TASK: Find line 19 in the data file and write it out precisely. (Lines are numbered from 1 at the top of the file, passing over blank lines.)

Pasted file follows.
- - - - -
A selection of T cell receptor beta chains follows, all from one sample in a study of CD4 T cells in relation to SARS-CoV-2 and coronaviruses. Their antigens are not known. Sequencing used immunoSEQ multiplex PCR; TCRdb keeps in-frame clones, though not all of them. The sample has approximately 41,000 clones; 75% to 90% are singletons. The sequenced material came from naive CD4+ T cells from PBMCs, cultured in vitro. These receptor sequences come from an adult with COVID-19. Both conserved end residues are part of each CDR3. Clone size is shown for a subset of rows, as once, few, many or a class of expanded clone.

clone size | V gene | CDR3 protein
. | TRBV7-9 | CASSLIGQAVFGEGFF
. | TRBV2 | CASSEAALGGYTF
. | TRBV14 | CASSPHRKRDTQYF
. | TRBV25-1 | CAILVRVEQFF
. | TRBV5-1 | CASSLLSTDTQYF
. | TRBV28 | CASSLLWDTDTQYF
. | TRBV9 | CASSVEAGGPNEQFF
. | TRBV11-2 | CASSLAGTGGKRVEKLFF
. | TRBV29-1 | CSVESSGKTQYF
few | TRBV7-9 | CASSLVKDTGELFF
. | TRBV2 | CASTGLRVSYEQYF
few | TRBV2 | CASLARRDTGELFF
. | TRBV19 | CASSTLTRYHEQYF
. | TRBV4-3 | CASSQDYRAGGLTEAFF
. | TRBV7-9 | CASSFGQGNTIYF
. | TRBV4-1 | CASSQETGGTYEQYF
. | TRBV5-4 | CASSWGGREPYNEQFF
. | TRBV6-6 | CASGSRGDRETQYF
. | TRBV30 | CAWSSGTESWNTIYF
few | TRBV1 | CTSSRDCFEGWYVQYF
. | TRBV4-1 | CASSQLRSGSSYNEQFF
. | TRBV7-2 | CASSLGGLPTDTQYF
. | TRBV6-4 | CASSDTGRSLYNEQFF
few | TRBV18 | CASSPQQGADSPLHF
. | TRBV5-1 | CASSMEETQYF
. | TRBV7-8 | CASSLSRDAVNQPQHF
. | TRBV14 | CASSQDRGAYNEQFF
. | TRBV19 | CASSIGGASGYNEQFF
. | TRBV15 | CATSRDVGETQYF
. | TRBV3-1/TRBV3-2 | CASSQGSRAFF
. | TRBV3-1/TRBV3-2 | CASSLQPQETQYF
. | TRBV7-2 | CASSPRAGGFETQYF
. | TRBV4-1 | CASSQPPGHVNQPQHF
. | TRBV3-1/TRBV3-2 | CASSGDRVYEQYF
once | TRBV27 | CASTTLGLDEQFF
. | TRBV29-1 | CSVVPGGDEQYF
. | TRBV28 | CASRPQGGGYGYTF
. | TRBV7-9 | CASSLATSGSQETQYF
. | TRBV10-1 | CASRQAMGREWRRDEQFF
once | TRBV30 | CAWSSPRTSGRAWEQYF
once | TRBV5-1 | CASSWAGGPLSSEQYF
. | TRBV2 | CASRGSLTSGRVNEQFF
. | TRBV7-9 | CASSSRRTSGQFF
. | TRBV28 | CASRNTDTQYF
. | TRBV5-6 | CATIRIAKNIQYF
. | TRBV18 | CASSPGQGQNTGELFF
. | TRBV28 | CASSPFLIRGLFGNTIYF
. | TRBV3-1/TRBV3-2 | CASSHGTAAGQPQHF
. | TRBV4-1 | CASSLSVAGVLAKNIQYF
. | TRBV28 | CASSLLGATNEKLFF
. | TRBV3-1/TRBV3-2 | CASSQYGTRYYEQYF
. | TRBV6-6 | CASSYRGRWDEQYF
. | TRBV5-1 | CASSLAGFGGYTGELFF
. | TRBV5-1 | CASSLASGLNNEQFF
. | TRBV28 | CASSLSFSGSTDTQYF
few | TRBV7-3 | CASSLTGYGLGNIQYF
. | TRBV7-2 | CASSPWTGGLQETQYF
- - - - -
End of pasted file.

. | TRBV5-4 | CASSWGGREPYNEQFF